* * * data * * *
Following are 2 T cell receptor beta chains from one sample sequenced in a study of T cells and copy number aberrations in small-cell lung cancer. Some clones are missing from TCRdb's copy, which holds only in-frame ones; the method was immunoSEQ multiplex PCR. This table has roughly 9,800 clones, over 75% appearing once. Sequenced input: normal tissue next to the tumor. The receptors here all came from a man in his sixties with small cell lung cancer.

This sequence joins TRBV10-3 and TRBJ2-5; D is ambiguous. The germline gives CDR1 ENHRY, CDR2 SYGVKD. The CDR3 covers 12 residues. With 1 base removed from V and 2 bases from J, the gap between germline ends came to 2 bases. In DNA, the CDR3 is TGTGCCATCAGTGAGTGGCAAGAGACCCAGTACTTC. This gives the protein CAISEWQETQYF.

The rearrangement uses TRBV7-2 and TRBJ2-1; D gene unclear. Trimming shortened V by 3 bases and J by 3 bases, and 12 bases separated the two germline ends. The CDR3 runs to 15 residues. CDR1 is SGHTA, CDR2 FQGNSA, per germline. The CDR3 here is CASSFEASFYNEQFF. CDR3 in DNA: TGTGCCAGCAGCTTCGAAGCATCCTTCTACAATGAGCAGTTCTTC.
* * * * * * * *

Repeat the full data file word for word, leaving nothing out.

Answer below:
Following are 2 T cell receptor beta chains from one sample sequenced in a study of T cells and copy number aberrations in small-cell lung cancer. Some clones are missing from TCRdb's copy, which holds only in-frame ones; the method was immunoSEQ multiplex PCR. This table has roughly 9,800 clones, over 75% appearing once. Sequenced input: normal tissue next to the tumor. The receptors here all came from a man in his sixties with small cell lung cancer.

This sequence joins TRBV10-3 and TRBJ2-5; D is ambiguous. The germline gives CDR1 ENHRY, CDR2 SYGVKD. The CDR3 covers 12 residues. With 1 base removed from V and 2 bases from J, the gap between germline ends came to 2 bases. In DNA, the CDR3 is TGTGCCATCAGTGAGTGGCAAGAGACCCAGTACTTC. This gives the protein CAISEWQETQYF.

The rearrangement uses TRBV7-2 and TRBJ2-1; D gene unclear. Trimming shortened V by 3 bases and J by 3 bases, and 12 bases separated the two germline ends. The CDR3 runs to 15 residues. CDR1 is SGHTA, CDR2 FQGNSA, per germline. The CDR3 here is CASSFEASFYNEQFF. CDR3 in DNA: TGTGCCAGCAGCTTCGAAGCATCCTTCTACAATGAGCAGTTCTTC.